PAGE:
A preliminary study on indoor positioning by angle-of-arrival approach using existing Wireless Access Points

Zen Wei Tu, Sendo Wang

Research output: Chapter in Book/Report/Conference proceedingConference contribution


The Global Navigation Satellite System (GNSS), such as GPS and GLONASS, directly delivers 3D coordinates of almost any points on Earth, has stimulated the rapid growth of many location based services (LBS). The weakness of the GNSS is that the radio signal transmitted from satellites is too weak to penetrate the roof and wall. Therefore, the GNSS is not applicable for indoor environments, which makes indoor positioning become a very popular research topic in recent years. Some of the image-based researches rely on the scene recognition and analysis. Due to the variety of indoor scene, these image based methods usually requires setting up specific pattern, such as QR Code, in advance. So the user must find where the pattern is before positioning. Some other researches rely on matching characteristics of the magnetic or gravity field. This approach requires the whole field map, which means the user has to walk throughout the whole place before positioning. Therefore, most of the researches look for other radio wave sources to replace GNSS, such as LTE, Wireless LAN, Bluetooth, Infra-red, i-Beacon, or ZigBee. Since Wireless Access Points (APs) has been widely deployed in many public area and each has reasonable coverage range up to 100m, it is very suitable as the positioning source. There has been several positioning algorithms based on radio wave, such as TOA (Time of Arrival), TDOA (Time difference of Arrival), RSS (Received Signal Strength), and AOA (Angle of Arrival). Both of the TOA and TDOA algorithms calculate the distance based on the travel time of the radio signal. It requires synchronous clocks on all equipment and transmitting time stamp. The Wireless APs cannot meet the requirement. The RSS algorithm compares received signal strength to existing fingerprint map. The accuracy and the stability of the fingerprint map is the key to positioning. However, the disturbance come from other sources will affect the received signal strength. Furthermore, some APs are designed to automatically adjust power according the clients, which makes the fingerprint map no longer represent the real scenario. Some research try to deploy more reference APs to produce real-time fingerprint map, but it will increase the cost and the signal traffic. To achieve indoor positioning without extra cost or modification to existing equipment, this research apply the AOA algorithm based on the space resection of the nearby APs. The direction of each nearby AP is determined while it's signal reaches strongest during the rotation of user's smartphone. The experiments are carried out in 3 different site, a classroom, a corridor, and a stadium. The results shows the potential of the proposed method, but there is still some issues need to be worked out.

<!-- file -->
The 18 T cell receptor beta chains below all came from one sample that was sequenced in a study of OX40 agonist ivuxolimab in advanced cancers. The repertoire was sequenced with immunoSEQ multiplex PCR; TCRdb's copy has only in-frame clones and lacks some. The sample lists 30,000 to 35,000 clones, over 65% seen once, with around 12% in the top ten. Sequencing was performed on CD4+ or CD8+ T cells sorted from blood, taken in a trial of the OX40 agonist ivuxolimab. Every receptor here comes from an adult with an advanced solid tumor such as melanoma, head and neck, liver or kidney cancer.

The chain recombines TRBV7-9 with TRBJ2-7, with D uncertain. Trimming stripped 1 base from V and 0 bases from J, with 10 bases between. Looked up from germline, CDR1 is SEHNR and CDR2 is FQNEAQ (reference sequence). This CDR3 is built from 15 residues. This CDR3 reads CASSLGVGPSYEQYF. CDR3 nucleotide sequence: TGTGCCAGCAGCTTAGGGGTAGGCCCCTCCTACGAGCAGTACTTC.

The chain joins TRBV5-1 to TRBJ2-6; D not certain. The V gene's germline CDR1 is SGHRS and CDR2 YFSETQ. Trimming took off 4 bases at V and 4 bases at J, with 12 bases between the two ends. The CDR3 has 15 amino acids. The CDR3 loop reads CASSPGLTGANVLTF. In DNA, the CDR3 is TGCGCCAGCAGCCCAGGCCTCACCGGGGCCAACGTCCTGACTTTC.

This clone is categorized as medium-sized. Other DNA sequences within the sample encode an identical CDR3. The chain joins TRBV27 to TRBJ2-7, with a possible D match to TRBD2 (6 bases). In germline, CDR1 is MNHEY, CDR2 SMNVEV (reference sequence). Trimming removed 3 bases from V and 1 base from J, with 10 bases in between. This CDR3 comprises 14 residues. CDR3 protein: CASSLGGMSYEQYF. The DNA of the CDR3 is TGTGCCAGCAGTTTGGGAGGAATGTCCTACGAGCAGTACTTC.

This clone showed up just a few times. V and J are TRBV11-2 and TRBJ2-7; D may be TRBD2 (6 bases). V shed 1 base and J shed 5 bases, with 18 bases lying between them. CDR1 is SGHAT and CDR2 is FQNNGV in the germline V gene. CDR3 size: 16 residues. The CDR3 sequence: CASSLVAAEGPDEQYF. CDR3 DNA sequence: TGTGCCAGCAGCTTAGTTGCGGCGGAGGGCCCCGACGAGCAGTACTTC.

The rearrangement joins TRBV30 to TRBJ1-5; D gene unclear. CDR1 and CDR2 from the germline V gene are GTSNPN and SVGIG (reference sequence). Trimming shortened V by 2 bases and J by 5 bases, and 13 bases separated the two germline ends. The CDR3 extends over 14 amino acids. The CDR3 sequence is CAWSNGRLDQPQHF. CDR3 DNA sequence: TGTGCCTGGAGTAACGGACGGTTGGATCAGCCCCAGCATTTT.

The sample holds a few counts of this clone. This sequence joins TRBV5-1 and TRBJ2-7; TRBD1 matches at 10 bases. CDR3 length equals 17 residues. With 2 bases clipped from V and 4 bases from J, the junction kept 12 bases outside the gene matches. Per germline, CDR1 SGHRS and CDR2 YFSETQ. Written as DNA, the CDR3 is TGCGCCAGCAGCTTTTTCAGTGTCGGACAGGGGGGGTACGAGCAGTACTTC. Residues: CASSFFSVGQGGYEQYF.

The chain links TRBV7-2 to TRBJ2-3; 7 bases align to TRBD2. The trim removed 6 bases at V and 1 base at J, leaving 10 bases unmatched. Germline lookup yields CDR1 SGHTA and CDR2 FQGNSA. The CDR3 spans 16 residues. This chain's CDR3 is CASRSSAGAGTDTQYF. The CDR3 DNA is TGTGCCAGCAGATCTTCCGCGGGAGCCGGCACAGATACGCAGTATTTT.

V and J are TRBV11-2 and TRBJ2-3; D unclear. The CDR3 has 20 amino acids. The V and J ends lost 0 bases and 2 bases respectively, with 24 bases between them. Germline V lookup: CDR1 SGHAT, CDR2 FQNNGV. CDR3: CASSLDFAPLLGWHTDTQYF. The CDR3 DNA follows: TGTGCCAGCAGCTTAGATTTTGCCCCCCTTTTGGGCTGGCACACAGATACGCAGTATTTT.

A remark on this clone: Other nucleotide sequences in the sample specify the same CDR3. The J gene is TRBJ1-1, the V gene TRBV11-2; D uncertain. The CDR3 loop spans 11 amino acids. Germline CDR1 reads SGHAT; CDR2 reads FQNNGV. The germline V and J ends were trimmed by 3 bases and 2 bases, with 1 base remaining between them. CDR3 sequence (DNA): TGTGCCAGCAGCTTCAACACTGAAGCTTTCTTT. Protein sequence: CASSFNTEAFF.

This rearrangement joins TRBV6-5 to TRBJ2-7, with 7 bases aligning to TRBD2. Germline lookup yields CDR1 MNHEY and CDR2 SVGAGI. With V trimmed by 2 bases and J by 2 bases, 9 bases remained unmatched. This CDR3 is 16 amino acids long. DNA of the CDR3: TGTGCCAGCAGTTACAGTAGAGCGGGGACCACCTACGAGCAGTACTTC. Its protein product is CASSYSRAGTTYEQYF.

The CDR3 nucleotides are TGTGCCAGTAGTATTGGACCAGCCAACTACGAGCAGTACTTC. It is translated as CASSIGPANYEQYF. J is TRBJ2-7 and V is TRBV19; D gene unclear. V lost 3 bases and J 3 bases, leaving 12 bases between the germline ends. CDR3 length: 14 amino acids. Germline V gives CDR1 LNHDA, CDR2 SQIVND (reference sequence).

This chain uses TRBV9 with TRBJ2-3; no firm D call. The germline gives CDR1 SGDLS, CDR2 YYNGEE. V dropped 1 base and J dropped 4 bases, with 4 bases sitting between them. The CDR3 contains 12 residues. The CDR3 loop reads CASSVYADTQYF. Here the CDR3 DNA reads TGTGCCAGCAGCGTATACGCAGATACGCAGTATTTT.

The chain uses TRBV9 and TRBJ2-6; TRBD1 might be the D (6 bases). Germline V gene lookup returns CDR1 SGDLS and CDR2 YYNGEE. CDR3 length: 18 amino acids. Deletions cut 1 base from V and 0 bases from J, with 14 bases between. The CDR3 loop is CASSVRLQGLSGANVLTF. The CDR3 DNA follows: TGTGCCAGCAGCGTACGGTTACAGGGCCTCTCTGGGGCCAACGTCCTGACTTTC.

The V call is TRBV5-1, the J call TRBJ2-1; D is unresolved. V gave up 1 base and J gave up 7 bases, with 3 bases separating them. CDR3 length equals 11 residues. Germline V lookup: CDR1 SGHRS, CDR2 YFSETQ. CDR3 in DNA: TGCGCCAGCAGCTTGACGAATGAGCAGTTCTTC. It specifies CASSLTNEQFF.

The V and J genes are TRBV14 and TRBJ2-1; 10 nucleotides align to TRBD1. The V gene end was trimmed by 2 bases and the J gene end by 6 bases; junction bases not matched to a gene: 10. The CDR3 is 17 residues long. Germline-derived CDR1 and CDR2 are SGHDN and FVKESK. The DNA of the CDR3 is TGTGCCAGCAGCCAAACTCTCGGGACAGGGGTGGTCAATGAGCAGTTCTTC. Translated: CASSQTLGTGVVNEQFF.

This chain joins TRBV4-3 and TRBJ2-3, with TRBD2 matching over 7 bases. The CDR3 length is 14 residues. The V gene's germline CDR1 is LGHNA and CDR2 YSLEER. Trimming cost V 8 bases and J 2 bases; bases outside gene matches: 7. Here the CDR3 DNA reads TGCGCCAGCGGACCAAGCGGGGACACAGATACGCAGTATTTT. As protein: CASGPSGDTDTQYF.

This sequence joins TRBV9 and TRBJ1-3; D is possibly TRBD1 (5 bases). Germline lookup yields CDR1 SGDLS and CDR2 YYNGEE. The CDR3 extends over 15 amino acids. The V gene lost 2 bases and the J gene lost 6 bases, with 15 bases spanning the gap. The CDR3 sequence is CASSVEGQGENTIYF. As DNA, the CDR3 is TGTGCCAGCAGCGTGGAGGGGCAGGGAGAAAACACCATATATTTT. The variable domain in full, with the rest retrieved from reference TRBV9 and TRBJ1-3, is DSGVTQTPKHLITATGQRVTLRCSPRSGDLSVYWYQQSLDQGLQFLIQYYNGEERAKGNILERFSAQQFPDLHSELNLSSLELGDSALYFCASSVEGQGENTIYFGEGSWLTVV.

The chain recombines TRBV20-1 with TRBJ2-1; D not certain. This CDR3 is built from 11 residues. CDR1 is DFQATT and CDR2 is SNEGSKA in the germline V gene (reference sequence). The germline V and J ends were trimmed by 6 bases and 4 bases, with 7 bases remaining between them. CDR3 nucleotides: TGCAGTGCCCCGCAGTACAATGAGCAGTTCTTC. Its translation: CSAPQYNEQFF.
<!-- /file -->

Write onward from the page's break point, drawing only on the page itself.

Original languageEnglish
Title of host publication37th Asian Conference on Remote Sensing, ACRS 2016
PublisherAsian Association on Remote Sensing
Number of pages9
ISBN (Electronic)9781510834613
Publication statusPublished - 2016
Event37th Asian Conference on Remote Sensing, ACRS 2016 - Colombo, Sri Lanka
Duration: 2016 Oct 172016 Oct 21

Publication series

Name37th Asian Conference on Remote Sensing, ACRS 2016


Conference37th Asian Conference on Remote Sensing, ACRS 2016
Country/TerritorySri Lanka


  • Angle of Arrival (AOA)
  • Indoor positioning
  • Space resection
  • Wireless Access Point

ASJC Scopus subject areas

  • Computer Networks and Communications


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